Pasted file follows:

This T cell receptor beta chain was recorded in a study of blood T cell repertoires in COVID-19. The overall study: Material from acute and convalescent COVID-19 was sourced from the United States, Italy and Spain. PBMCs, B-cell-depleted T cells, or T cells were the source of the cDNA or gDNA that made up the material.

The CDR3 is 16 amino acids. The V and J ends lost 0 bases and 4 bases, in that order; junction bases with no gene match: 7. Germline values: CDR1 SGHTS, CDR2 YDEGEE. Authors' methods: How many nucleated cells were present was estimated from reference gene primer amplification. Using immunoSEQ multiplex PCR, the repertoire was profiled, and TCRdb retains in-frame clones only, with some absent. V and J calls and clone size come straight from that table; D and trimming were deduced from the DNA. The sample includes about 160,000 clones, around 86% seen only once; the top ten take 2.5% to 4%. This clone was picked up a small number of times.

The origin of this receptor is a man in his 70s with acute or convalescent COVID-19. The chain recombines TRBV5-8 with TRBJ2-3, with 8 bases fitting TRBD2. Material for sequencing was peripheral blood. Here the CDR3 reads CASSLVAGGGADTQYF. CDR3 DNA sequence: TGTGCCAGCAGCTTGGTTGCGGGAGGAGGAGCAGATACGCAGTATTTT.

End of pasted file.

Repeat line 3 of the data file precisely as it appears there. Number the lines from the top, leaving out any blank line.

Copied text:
The origin of this receptor is a man in his 70s with acute or convalescent COVID-19. The chain recombines TRBV5-8 with TRBJ2-3, with 8 bases fitting TRBD2. Material for sequencing was peripheral blood. Here the CDR3 reads CASSLVAGGGADTQYF. CDR3 DNA sequence: TGTGCCAGCAGCTTGGTTGCGGGAGGAGGAGCAGATACGCAGTATTTT.